Perera v. Town Council, Maharagama
1976Present: Deheragoda, J., Wijesundera, J. todIsmail, J.
BALASURIYAGE SARANAPALA PERERA, Plaintiff-Petitioner
THE TOWN COUNCIL OF MAHARAGAMA, Defendant-
S.C. 32/74 (Inty.)—D.C. Mt. Lavinia 73325/M
Administration of Justice Law, No. 44 of 1973, section 53—Transfer ofcase from one District Court to another—Latter a newlyconstituted Court within whose jurisdiction case now fell—Absence of defendant on trial date—Decree entered ex-parte—Requirement that parties should have been given notice of thetrial in such Court.
This action was pending in the District Court of Colombo andhad come up for trial on several occasions, the parties beingrepresented on all dates and the plaintiff present. On 22nd June, 1973rafter issues were framed both parties moved for a postponementand the trial was refixed for 20th September, 19T3, on which dateit was once again postponed for 20th March, 1974.
On 1st January, 1974, the case was transferred to the newly consti-tuted District Court of Mt. Lavinia. A journal entry of 9thJanuary, 1974, stated that the case was to be called on 25th January,at Mt. Lavinia and that the Attorneys-at-Law be noticed forthat date. On 25th January, the case was called in the District Courtof Colombo and fixed for trial at Mt. Lavinia on the same dateas before. There was no record that any of the Attorneys was present.
On 20th March, 1974, the trial date, the plaintiff was presentbut the defendant, the Town Council, was absent and was notrepresented. Evidence was led ex parte and decree nisi enteredin favour of the plaintiff. The defendant made an applicationto the District Court to have the decree nisi set aside. Evidencewas given by the Attorney-at-Law for the defendant, and theChairman and Secretary of the Town Council in support of theapplication. They stated that no notice had been received thatthis case was to be heard at Mt. Lavinia. The learned trial Judgeaccepted the evidence led on beha’f of the defendant Town Counciland vacated the decree nisi and fixed the case for trial. Theplaintiff appealed from that order.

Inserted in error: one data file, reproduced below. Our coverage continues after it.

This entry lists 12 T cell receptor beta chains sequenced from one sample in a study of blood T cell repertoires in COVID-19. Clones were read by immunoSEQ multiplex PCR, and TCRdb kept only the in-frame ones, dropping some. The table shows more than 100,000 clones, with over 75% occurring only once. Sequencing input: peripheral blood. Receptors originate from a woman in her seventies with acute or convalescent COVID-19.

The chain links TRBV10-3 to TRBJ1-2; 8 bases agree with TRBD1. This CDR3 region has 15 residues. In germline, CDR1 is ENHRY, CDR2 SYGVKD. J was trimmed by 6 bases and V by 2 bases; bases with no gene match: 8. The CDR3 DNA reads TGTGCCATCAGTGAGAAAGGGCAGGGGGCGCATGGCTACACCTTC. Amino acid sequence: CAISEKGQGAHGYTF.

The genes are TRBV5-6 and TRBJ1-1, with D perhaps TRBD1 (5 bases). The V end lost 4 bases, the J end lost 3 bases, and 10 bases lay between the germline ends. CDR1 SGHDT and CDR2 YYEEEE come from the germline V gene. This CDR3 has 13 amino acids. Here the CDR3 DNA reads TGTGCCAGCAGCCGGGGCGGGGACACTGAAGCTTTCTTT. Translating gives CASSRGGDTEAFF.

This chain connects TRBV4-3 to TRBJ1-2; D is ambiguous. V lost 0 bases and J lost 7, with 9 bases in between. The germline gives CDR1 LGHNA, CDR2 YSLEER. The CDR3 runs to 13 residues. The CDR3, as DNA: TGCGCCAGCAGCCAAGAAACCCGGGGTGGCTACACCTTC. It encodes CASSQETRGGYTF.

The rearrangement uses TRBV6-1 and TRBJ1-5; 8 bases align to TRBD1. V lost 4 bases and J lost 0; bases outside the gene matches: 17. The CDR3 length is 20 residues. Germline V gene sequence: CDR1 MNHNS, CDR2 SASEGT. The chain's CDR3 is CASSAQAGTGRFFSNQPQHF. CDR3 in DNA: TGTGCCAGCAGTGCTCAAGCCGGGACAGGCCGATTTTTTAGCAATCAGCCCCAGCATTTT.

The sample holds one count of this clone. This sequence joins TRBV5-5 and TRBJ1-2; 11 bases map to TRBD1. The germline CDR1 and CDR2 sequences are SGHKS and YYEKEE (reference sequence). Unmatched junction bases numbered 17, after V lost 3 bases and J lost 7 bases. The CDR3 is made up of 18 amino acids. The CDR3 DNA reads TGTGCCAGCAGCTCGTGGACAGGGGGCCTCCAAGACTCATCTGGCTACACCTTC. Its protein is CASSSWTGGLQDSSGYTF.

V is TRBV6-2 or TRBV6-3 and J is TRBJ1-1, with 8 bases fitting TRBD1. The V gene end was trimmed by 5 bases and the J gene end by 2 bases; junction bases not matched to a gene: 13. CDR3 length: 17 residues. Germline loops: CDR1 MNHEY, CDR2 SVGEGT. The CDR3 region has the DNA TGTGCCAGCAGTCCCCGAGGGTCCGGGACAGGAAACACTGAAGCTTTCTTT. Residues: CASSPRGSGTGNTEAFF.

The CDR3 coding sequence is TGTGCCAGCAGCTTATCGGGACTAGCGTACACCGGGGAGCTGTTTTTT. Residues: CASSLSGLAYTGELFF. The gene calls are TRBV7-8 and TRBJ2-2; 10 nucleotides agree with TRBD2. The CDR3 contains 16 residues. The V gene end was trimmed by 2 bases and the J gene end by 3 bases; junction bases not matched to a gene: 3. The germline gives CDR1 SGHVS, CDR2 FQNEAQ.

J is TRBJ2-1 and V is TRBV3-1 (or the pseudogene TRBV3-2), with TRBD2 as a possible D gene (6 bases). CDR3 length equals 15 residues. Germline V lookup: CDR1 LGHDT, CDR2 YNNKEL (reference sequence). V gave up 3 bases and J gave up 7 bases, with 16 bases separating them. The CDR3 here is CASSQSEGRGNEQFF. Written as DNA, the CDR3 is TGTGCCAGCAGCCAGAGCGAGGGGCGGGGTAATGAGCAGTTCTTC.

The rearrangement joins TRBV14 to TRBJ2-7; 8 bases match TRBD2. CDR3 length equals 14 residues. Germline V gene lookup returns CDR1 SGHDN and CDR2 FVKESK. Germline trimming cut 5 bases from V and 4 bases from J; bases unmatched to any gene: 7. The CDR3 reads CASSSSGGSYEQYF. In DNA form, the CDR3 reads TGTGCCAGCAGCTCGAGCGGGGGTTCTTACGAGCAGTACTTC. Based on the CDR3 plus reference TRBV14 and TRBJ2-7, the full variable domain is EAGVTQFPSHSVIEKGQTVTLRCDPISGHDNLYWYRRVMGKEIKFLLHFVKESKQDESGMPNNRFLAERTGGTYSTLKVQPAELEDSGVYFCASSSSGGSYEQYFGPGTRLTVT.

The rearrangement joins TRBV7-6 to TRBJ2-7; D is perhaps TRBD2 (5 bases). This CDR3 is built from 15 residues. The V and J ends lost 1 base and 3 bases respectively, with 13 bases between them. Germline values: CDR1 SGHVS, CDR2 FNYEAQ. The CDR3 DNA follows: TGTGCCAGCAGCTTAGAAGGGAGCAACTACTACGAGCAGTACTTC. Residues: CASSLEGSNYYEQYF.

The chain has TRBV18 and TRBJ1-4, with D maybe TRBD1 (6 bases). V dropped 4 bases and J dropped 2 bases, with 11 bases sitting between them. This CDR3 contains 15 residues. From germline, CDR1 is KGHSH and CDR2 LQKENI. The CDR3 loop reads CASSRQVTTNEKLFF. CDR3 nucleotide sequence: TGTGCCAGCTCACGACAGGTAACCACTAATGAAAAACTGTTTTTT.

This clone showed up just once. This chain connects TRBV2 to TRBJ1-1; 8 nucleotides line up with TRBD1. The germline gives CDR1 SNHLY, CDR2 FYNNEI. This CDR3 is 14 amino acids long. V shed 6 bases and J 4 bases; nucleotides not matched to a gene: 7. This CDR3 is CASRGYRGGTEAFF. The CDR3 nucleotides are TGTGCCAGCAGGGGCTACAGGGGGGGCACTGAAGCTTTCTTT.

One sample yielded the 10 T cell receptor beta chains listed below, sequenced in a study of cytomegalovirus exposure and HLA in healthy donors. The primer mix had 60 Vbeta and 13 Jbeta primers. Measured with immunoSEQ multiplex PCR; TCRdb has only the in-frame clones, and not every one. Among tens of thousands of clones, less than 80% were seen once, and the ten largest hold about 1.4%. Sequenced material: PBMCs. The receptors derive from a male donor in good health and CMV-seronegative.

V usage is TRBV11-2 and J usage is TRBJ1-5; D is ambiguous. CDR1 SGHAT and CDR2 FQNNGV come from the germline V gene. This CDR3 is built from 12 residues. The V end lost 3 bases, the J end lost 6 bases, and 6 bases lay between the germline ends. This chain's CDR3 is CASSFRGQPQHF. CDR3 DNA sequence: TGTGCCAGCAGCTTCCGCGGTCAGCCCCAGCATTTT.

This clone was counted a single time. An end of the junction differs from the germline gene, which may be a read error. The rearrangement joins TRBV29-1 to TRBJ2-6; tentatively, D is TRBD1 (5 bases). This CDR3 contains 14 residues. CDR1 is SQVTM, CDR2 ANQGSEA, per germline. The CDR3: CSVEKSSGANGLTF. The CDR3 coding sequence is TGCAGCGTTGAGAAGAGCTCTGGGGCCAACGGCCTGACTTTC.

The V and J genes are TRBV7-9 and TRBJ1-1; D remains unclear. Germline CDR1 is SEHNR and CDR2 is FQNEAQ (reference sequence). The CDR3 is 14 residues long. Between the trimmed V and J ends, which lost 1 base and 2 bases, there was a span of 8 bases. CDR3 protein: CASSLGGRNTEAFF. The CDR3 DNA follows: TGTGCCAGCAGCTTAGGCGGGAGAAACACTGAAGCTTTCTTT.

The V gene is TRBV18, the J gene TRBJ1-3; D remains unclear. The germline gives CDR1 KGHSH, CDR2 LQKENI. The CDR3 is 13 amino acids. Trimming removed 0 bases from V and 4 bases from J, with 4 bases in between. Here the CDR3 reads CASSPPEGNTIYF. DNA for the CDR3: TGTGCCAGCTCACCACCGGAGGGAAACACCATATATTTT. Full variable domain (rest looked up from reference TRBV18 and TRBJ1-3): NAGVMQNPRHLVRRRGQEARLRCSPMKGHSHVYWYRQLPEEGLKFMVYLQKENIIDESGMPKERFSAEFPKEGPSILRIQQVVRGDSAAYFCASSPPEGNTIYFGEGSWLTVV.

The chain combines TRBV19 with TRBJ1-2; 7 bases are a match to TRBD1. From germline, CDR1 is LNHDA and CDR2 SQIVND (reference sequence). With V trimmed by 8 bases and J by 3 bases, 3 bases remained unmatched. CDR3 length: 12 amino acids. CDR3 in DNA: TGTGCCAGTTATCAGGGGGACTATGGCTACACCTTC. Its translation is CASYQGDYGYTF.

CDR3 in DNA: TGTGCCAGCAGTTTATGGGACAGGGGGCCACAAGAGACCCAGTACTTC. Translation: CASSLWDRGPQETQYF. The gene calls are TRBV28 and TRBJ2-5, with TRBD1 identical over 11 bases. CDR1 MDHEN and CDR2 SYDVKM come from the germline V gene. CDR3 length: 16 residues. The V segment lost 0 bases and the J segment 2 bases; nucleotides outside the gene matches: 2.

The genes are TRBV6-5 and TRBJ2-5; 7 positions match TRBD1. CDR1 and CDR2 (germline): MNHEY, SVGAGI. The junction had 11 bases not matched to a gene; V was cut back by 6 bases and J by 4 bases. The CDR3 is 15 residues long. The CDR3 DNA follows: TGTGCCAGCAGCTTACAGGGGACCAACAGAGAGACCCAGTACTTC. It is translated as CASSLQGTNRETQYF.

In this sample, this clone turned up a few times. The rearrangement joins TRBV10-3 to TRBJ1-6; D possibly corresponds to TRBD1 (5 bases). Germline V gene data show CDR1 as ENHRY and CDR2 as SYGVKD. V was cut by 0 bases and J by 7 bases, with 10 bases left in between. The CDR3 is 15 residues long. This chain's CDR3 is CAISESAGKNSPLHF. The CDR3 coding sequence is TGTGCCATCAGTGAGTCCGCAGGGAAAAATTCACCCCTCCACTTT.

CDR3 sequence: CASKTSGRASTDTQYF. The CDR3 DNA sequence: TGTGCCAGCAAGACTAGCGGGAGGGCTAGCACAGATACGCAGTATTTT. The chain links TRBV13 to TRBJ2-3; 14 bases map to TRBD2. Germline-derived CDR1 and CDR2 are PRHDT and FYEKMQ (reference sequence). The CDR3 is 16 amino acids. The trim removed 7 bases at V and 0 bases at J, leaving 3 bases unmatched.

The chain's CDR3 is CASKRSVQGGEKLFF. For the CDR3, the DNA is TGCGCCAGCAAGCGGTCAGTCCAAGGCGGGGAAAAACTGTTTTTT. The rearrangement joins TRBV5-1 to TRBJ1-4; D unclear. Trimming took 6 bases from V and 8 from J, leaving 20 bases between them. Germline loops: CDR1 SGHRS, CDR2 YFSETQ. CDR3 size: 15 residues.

It was submitted at the hearing of the appeal on behalf of theplaintiff that inasmuch as the petition to vacate the decree nisiwas filed in the name of and by the Attorney-at-Law cor the defen-dant, the District Court could not have acted on it. No objectionwas taken at the inquiry to the form of the petition.
Held: (1) That the District Court of Mt. Lavinia should havegiven notice to the parties that the case was being taken up forhearing in that Court on a particular date.
DEHERAGODA, J.—Perera v. Town Council, Maharagama
(2) That the objection regarding the form of the petition couldnot be sustained as to uphold it now would cause grave injusticeto the defendant. The evidence led and the course the inquiry tookin the District Court would have been the same even if the petitionwas in the name of and by the Town Council and no prejudicehad been caused to the plaintiff.•
Case referred to:
Velupillai v. The Chairman, Urban District Council, 36 N.L.R. 464.^PPEAL from a judgment of the District Court, Mt. Lavinia.